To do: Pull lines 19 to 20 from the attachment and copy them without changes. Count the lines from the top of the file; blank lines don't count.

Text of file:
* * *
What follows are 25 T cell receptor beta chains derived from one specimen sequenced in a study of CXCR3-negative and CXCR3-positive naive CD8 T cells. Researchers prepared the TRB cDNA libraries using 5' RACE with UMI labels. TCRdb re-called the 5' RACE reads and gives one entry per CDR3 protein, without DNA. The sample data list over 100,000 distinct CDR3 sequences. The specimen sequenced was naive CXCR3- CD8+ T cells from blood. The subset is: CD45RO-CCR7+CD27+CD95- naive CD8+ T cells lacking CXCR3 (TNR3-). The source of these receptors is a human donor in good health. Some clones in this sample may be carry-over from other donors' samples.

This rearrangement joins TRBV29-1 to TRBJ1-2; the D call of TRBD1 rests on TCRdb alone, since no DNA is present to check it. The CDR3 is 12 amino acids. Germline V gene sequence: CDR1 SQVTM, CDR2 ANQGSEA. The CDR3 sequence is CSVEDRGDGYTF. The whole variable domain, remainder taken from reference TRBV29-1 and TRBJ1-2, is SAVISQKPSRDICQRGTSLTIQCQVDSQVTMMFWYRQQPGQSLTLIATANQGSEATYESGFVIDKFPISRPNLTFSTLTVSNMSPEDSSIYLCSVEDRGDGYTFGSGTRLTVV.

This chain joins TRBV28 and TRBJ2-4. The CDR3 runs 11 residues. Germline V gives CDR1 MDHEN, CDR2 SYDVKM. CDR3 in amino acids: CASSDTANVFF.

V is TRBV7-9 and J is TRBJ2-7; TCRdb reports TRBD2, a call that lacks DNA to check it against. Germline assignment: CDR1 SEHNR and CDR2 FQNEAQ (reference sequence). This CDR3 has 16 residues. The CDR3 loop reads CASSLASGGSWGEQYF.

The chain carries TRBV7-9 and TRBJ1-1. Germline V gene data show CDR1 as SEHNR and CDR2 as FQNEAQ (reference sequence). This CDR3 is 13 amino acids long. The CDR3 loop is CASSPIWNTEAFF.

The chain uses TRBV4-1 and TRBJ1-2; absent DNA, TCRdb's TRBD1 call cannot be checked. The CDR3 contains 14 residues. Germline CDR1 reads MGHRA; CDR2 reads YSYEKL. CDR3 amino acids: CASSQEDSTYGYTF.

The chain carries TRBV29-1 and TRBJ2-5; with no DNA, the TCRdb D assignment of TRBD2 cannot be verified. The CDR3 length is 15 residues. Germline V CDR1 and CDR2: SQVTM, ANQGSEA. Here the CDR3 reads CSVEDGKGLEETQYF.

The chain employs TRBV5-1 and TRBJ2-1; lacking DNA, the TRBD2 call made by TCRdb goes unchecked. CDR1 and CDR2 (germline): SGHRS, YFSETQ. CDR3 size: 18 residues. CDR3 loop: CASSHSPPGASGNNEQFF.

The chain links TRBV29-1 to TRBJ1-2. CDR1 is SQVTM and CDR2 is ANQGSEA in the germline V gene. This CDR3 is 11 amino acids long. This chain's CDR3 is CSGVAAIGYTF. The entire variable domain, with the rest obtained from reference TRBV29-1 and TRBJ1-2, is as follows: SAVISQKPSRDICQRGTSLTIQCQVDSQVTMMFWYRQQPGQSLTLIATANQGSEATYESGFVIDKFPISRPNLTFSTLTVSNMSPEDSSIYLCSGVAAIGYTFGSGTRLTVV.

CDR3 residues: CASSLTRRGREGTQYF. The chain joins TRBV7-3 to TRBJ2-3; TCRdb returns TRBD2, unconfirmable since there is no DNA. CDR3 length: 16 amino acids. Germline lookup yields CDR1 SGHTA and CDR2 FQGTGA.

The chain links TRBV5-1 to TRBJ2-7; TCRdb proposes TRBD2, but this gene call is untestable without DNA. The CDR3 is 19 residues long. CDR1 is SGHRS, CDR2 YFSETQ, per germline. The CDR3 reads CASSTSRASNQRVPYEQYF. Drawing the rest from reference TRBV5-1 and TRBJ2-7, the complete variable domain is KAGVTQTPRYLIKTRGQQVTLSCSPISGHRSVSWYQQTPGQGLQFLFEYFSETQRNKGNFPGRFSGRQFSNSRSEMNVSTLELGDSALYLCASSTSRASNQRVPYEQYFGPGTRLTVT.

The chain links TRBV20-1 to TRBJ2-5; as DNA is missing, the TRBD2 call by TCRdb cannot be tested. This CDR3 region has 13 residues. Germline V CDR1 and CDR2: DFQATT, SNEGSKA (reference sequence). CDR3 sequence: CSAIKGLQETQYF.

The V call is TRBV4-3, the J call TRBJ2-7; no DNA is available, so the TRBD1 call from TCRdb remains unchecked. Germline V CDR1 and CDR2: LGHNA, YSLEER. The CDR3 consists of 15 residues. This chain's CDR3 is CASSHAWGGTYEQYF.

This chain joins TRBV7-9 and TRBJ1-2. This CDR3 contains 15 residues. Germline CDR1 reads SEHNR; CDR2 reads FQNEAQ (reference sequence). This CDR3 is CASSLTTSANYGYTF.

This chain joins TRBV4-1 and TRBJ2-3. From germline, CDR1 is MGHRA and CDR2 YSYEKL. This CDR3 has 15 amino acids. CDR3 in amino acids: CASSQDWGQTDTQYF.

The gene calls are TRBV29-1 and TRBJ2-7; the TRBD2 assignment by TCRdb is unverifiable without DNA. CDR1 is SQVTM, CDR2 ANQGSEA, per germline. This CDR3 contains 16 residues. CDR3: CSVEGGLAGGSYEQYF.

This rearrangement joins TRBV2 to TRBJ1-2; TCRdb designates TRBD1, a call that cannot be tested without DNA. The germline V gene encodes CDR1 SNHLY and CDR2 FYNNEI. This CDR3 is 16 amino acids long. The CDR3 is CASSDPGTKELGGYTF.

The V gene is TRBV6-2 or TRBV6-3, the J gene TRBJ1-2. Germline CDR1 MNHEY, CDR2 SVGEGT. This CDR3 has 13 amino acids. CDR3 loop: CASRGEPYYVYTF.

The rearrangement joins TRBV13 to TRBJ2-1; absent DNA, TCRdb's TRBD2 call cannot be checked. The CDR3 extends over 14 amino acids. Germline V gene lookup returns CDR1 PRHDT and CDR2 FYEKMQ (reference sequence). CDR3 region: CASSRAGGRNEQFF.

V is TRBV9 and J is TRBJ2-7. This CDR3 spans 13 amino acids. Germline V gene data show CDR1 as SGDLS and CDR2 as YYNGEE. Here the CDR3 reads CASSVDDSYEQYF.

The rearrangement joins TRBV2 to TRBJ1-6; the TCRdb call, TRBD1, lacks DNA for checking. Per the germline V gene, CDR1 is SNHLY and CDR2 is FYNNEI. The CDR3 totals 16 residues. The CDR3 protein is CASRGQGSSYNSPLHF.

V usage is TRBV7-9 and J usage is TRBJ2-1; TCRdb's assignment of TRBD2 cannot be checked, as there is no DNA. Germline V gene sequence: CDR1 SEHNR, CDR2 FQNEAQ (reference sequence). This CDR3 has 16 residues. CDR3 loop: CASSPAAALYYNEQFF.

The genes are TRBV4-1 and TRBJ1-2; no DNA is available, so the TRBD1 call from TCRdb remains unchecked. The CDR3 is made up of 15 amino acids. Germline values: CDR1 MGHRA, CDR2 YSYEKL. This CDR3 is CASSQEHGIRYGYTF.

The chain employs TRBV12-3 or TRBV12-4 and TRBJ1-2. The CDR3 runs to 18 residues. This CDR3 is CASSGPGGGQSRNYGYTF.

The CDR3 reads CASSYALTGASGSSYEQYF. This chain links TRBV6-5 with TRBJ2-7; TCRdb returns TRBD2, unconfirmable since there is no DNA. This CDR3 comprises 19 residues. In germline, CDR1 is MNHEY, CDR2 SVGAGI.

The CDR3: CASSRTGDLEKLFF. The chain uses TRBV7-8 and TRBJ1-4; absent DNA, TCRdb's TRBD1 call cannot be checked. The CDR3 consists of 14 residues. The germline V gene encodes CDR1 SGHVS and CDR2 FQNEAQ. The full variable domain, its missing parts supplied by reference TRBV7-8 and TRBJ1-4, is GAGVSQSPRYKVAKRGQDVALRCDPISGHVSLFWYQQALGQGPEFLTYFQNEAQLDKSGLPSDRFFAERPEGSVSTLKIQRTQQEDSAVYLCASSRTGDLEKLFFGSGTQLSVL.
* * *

The rearrangement joins TRBV13 to TRBJ2-1; absent DNA, TCRdb's TRBD2 call cannot be checked. The CDR3 extends over 14 amino acids. Germline V gene lookup returns CDR1 PRHDT and CDR2 FYEKMQ (reference sequence). CDR3 region: CASSRAGGRNEQFF.

V is TRBV9 and J is TRBJ2-7. This CDR3 spans 13 amino acids. Germline V gene data show CDR1 as SGDLS and CDR2 as YYNGEE. Here the CDR3 reads CASSVDDSYEQYF.